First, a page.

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In wet granulation, many companies used to rely on empirical data and quality control, but processes and technologies have improved in a variety of ways in recent years.
Ian Haley. Senior Technology and Application Consultant at Mettler Toledo.In wet granulation, many companies used to rely on empirical data and quality control, but processes and technologies have improved in a variety of ways in recent years. The key differentiator is an increase in process knowledge and understanding, which has enabled robust and reliable processes to be designed from the outset, and existing processes to be improved with concomitant improvement in quality.
Improved understanding doesn’t just happen; it must be acquired through observation and analysis. The industry’s adoption of PAT has been a major enabler in this area. Of course, PAT is nothing new — the fine chemical and food industries have been using it for many years with demonstrable successes, but the pharma industry has lagged behind. In 2003, however, the FDA released its Draft Guidance on PAT, which served as an industry‑wide wake‑up call and began to seriously push PAT into pharma manufacturing. PAT is certainly an enabler, but it is a means to an end rather than a solution in its own right.
Demand for process measurement has led to equipment providers developing a number of instruments, such as NIR spectrometers and in‑line particle size analysers that are suitable for working in the hostile environment inside a granulator. In turn, this has also led to an increase in the quantity and quality of the measurement data available from a granulation process, enabling the concept of Quality by Design (QbD) to be adopted. By having good process knowledge and the data to prove the validity of that knowledge, you can understand what process variables and parameters drive product quality. In my mind, QbD is the single most important advancement. It sounds simple; if you know what makes your process tick, you can design a process from the outset to give a consistent high quality product with the minimum of out-of-specification material. It’s just taken the pharma industry a while to get there!
Interestingly, when it comes to the granulation equipment itself, I think there has been only modest advance. With the exception of a touch screen and some nice graphics, a process operator of 15‑years ago would have little difficulty recognising or using a modern granulator. The only exception is the development of ‘one‑pot’ granulators, where granulation and drying steps are combined.
In-process particle size technology is exactly as it sounds; a measurement of particle size and/or particle number is made in real time on the particles and granules during a granulation batch. Data is obtained continuously and rapidly, enabling the evolution of granules to be tracked throughout the batch.
It is not pleasant for a particle size measurement instrument to be on the inside of a high shear wet granulator. The particles are travelling at high speed, there are solids and liquid droplets present, and the particles quickly become wet and sticky, with a tendency to coat anything with which they collide.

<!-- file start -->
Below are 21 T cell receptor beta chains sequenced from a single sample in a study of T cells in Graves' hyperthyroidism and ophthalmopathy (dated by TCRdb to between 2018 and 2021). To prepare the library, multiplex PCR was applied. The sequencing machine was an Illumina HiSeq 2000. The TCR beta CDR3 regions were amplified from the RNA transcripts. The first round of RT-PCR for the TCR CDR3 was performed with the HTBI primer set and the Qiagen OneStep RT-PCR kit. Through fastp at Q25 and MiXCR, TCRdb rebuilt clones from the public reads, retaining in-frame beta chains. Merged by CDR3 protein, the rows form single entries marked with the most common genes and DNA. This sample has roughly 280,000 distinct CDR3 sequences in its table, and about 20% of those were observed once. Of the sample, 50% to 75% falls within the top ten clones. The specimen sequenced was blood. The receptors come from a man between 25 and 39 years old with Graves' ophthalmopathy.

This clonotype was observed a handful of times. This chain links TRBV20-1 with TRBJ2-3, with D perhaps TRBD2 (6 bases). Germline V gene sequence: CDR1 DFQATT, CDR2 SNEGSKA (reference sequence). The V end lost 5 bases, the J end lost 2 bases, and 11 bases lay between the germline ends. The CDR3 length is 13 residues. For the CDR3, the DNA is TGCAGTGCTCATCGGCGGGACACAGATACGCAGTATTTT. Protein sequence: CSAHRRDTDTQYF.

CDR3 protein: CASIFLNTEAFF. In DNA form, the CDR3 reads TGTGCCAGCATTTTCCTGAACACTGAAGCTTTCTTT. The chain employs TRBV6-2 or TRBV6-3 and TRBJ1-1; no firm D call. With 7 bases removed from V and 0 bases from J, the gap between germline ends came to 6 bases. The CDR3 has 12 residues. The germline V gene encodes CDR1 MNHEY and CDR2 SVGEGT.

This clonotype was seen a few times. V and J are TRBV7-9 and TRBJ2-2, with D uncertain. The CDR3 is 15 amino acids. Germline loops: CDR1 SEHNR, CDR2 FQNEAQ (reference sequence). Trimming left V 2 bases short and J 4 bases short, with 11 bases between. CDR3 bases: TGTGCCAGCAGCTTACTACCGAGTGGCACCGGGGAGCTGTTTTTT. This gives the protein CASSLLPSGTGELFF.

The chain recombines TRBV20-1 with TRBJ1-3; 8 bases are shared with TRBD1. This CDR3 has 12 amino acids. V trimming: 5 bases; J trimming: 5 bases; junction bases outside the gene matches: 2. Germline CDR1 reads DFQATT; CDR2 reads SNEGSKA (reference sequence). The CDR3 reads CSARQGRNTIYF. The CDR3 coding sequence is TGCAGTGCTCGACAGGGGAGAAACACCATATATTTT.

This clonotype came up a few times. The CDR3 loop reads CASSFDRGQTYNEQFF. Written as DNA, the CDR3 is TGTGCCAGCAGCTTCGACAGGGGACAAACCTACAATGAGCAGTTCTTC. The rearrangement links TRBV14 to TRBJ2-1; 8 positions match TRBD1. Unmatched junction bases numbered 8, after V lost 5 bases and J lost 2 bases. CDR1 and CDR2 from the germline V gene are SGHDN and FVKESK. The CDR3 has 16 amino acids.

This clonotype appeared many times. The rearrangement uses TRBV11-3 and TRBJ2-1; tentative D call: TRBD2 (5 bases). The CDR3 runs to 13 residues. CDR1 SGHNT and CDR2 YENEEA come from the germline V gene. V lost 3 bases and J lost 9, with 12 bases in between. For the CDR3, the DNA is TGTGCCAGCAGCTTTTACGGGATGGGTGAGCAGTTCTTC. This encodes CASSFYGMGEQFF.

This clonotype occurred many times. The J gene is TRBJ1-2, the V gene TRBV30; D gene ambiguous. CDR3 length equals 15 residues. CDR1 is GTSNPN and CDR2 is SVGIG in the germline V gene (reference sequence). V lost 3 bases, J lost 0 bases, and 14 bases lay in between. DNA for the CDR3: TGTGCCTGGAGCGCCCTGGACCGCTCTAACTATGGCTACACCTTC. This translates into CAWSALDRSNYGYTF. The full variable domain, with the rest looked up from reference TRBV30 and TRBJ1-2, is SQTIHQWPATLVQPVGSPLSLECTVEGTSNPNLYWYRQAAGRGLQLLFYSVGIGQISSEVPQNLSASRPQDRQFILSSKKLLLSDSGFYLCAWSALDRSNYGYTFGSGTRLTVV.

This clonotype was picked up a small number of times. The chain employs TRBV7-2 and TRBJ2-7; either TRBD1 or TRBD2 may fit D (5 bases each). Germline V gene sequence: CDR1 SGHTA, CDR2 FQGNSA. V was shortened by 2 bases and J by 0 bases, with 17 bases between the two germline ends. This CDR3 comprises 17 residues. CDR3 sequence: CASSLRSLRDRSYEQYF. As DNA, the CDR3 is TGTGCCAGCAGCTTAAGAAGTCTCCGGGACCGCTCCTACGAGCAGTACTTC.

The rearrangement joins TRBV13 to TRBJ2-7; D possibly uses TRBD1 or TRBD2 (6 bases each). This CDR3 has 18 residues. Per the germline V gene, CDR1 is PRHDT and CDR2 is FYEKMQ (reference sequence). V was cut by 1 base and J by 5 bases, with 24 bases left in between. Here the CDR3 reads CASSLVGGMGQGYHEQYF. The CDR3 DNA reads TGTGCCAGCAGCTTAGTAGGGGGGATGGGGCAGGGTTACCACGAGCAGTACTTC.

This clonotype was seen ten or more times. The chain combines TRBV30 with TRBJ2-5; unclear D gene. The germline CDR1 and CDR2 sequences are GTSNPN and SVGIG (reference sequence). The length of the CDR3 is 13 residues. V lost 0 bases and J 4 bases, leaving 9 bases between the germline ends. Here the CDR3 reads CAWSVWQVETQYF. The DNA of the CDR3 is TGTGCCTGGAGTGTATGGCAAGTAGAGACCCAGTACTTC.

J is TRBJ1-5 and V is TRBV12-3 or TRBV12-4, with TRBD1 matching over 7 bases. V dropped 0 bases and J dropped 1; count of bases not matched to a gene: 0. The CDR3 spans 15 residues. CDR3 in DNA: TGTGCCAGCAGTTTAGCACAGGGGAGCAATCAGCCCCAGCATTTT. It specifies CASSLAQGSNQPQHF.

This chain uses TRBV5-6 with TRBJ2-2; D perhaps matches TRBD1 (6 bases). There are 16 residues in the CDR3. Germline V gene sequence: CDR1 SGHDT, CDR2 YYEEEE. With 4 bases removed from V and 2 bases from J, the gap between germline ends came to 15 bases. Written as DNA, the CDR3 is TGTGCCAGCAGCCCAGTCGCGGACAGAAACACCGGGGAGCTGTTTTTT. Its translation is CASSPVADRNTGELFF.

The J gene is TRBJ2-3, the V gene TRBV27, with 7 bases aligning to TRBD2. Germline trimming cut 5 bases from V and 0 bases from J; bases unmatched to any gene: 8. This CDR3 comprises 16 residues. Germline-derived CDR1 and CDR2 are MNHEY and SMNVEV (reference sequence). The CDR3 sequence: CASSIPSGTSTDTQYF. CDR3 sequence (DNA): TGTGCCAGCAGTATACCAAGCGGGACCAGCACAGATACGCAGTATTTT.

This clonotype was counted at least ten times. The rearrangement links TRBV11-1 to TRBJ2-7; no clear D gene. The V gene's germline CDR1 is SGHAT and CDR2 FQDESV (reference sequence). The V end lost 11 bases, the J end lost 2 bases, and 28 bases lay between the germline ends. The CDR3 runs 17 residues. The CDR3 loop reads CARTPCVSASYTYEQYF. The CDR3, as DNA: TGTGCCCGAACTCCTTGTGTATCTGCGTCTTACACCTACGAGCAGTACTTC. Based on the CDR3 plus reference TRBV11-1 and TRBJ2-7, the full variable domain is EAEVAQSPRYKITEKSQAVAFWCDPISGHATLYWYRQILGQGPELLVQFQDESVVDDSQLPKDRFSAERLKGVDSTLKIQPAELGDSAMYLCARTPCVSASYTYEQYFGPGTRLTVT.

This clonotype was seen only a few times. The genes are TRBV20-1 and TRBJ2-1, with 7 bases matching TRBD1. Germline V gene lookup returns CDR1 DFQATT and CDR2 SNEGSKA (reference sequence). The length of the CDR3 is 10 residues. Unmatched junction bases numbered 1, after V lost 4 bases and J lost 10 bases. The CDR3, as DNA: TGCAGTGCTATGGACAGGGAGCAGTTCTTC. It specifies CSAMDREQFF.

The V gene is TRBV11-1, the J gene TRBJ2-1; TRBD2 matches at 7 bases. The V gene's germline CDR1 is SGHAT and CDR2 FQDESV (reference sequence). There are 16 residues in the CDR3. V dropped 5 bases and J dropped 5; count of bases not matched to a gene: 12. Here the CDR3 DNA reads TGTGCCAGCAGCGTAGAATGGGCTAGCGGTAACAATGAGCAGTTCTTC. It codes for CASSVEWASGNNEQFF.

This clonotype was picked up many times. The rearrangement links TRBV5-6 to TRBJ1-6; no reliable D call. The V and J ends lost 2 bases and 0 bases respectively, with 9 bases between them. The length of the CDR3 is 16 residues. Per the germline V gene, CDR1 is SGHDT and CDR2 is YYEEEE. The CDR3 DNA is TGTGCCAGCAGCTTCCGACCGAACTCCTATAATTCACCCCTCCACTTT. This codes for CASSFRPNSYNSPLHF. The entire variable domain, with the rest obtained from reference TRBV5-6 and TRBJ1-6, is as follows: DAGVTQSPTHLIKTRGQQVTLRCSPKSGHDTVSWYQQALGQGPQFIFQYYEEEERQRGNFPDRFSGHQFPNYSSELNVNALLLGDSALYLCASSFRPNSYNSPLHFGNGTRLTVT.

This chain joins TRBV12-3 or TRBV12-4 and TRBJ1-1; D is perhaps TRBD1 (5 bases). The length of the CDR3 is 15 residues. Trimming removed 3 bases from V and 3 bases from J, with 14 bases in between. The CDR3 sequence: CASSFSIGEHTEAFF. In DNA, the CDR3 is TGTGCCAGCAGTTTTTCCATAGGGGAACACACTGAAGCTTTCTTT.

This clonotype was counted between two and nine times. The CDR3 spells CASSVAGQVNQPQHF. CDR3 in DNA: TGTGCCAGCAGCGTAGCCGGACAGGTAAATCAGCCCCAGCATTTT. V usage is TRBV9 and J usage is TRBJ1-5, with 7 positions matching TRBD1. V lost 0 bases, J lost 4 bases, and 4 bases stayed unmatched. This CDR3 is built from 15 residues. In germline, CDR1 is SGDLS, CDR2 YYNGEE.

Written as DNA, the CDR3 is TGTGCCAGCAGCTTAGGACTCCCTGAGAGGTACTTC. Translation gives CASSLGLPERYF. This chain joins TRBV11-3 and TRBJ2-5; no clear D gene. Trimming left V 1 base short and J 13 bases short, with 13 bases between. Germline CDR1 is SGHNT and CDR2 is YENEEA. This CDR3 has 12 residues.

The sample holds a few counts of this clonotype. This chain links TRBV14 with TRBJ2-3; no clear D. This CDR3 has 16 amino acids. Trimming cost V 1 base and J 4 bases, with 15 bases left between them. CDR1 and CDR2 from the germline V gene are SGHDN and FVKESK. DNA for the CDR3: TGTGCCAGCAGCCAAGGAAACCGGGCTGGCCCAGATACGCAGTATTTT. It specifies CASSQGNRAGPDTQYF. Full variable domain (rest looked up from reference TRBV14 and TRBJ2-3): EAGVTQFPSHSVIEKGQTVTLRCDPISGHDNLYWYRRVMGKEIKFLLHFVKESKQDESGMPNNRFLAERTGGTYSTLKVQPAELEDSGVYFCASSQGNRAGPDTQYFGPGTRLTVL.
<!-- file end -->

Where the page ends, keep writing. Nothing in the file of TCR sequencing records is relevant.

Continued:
One approach is to avoid going inside the granulator all together and to capture images of the granules via a suitable window. Computational image analysis then yields the required particle size distribution data. Modern computers can certainly handle the number-crunching required, but such imaging techniques require the use of powerful lasers and are very tricky to set up to obtain reliable data. To date, such equipment has not escaped the confines of academic research groups and remains non-commercial.
By far, the most widely-implemented and commercially successful approach has been the use of probe‑based optical particle size techniques using the principle of light reflectance or light transmission to measure particle dimension and number. Such devices measure particles as they move past a window in the probe, and the challenge has been to overcome the problem of granules sticking to the window and thus preventing the measurement of good quality data. One solution (Mettle Toledo’s FBRM C35 technology) uses a mechanical wiper blade to physically remove stuck particles from the probe window.
The use of real‑time, in‑process particle size instrumentation allows users to track changes to particle size and number in actual time, and quantify the effect that key process variables such as impeller speed, water quantity and addition rate, formulation and batch size have on average granule size and size distribution. This, in turn, ensures the rapid and effective development of a granulation process that can consistently produce granules of the required size and distribution to give an oral dosage form of the desired performance characteristics
Probably the most important new capability that in-process particle size distribution technology gives to pharma companies is reliable and consistent real-time endpoint determination. A typical wet granulation batch process is quite short (approximately 10–15 min). Towards the end of the batch, significant granule growth can occur in a very short space of time. Only a real‑time measurement gives you the necessary speed of response to stop the process at precisely the right moment.